Mario Golf: Super Rush (Switch) Review

Mario Golf: Super Rush (Switch) Review 1
Mario Golf: Super Rush (Switch) Review
Mario Golf: Super Rush

In the past, I’ve mentioned that I never really got into sports games that didn’t have “Mario,” in the title, but there’s a lot more depth to that statement than you might think. It was back in 2000, when I first played Mario Tennis on the N64 that I became obsessed with tennis, eventually convincing my parents to let me take lessons.

While I’ve always enjoyed golf games—finding them particularly interesting, spending the odd afternoon with Great Golf on my cousin’s Sega Master System—probably the only reason I enjoy it as much as I do now is because of how much I got into Mario Golf on the N64, even going so far as to pick up the game IRL a few years ago.

So you can imagine my excitement when Nintendo announced Mario Golf: Super Rush for the Nintendo Switch. I had long been awaiting a new Mario Golf—especially after Mario Golf: World Tour on the 3DS being particularly excellent. However, after spending countless hours hitting the links in this newest outing, I find myself feeling less enamoured by what was added, and left more frustrated by what they removed.

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For the most part, Mario Golf: Super Rush is a pretty fun game. Players will know exactly what to expect here—jump in, choose a player, select a course, and start golfing. While players will have 16 characters to choose from (17 if you count the Story mode Mii character), only two courses are available at the start; although more can be unlocked by completing 18 holes in free-play, or progressing through the story.

Gameplay has been changed a bit this time around though. Instead of the standard “two-button golf” players might expect—press A to set your power, A again to set your accuracy—Mario Golf: Super Rush has simplified the process, now only requiring a single button at your desired power (although players can press A or B again quickly to set Topspin or Backspin). Hooking or Slicing your bar is now somewhat left up to chance, as shooting from bad terrain will increase the power bar’s “risk zone,” which can increase the chance of a bad shot.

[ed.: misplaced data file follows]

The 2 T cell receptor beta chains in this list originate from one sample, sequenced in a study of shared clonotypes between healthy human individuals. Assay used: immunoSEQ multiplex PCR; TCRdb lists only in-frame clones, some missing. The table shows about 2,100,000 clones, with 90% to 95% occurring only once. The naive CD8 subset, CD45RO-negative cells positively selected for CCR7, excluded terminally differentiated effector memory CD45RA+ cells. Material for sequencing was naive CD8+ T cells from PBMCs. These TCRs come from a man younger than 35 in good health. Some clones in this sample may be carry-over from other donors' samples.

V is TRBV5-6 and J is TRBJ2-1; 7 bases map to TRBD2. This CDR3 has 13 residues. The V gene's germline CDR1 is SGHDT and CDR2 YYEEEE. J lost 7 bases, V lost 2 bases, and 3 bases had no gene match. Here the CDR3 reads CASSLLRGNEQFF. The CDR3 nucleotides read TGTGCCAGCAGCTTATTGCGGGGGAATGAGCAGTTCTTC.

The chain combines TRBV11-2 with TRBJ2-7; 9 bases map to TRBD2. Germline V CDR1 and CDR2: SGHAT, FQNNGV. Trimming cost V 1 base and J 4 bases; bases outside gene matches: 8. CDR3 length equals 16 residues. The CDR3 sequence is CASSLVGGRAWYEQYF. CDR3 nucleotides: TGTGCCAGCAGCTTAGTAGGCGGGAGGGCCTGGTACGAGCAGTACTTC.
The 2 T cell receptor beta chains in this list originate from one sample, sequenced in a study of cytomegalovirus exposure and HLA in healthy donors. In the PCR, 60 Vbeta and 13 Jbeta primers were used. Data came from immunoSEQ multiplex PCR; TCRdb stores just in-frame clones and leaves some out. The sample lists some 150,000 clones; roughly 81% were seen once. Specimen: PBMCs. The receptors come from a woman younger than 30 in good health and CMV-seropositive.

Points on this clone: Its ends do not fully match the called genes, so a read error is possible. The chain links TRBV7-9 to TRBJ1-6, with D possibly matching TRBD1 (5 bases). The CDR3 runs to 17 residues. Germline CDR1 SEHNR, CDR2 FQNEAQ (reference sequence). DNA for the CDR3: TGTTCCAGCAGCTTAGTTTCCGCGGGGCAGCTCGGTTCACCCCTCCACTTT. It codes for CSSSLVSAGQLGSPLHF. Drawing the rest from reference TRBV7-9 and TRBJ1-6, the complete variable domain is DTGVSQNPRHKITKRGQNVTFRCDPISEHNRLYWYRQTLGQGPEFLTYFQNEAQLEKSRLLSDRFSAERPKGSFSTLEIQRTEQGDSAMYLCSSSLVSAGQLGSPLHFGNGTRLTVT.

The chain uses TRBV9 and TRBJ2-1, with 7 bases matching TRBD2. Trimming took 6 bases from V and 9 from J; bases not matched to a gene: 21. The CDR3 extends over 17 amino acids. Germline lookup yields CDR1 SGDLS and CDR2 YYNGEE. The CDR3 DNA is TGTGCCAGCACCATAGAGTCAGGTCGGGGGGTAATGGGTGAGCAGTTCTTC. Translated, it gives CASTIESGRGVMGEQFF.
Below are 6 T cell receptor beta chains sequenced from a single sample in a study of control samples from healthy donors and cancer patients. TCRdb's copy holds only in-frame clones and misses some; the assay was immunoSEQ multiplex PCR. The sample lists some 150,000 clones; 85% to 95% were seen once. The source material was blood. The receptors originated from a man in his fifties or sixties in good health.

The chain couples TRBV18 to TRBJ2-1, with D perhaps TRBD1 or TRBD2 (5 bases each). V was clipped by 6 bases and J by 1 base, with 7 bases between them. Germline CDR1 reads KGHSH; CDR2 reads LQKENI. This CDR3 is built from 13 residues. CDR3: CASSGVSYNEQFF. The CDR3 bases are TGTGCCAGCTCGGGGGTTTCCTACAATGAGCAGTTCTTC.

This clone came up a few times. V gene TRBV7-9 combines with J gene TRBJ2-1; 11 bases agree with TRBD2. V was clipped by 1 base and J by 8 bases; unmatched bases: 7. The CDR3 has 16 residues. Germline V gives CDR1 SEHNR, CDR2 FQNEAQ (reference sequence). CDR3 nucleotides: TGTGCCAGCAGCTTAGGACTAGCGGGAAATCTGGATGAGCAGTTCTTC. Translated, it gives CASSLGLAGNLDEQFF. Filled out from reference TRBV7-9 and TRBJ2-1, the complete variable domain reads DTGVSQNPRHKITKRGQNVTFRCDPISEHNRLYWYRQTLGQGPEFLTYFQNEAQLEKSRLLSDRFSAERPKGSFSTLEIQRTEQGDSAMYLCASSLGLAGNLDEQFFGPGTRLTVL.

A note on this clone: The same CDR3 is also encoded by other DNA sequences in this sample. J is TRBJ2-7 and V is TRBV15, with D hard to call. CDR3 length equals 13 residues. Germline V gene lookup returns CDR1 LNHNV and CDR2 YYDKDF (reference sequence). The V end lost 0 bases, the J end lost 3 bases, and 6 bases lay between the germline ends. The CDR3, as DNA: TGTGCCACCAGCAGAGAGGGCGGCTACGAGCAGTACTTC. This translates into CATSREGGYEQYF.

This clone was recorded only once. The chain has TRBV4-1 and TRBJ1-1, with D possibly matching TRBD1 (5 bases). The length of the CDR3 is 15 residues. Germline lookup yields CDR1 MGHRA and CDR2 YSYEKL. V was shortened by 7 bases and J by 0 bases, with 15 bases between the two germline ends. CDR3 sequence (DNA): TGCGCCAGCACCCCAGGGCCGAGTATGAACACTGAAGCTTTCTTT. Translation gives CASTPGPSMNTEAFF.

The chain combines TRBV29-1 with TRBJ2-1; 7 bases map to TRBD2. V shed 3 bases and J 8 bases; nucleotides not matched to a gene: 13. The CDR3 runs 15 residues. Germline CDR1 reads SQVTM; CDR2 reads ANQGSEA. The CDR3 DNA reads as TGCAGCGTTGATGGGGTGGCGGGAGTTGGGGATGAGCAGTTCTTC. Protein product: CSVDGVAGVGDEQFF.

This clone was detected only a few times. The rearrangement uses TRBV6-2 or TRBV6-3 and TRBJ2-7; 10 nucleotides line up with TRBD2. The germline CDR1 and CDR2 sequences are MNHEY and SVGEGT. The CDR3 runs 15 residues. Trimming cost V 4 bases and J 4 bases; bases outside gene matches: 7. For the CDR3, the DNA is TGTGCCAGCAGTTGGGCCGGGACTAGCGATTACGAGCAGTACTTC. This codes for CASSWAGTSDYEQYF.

Although, one unique thing they did with the power bar that I do like has to do with spinning the ball. If a character has a high enough Spin stat, it can split the power bar into multiple sections, allowing the player to add different directions of spin as the ball travels; which is actually a really useful technique for navigating around certain obstacles.

Mario Golf: Super Rush (Switch) Review 5
Mario Golf: Super Rush

Each course is uniquely designed and offers a decent challenge—from the scenic landscapes of Bonny Greens, to the sandswept hills of Balmy Dunes. Each course is bursting with colour and life, and looks beautiful rendered in HD, and there is a lot of Super Mario charm in each one, both in environmental details and even Mario enemies acting as course hazards. Furthermore, there’s a connectedness to each hole that makes you feel like you’re on a real golf-course—unlike previous games where each hole felt like individual levels.

Although, if you’re not interested in standard Stroke Play, there’s the new interpretation of “Fast Golf.” Unlike in previous Mario Golf games where “Fast,” or “Speed,” Golf would have players playing regularly, while shooting for their best times; Mario Golf: Super Rush reinvents this mode into a much more frantic, almost party-like mode where players all shoot at the same time, and then run to their balls for their next hit. Players can try to slow each other down with Power Moves, or Power Shots that can knock opponents balls around.

But it’s not simply chaos—players still need to play effectively as each stroke adds 30 seconds to your overall time, so players will still need to aim for Birdies or Pars, while trying to get to their ball as safely as possible. In addition to the Fast Golf mode, there is the Battle Golf mode, which plays similarly, but with a twist. Instead of playing individual holes, players all play on one giant course; the first to sink three balls wins.

Mario Golf: Super Rush (Switch) Review 2
Mario Golf: Super Rush

Then of course, there’s the Golf Adventure. Similar to that of Mario Golf on the Game Boy Color, Mario Golf: Super Rush allows players to use a chosen Mii to compete in an RPG-style…well, golf adventure! Starting off as a rookie, players will compete in tournaments of varying play-styles in order to make it to the pros—leveling up their character and building them according to their play style.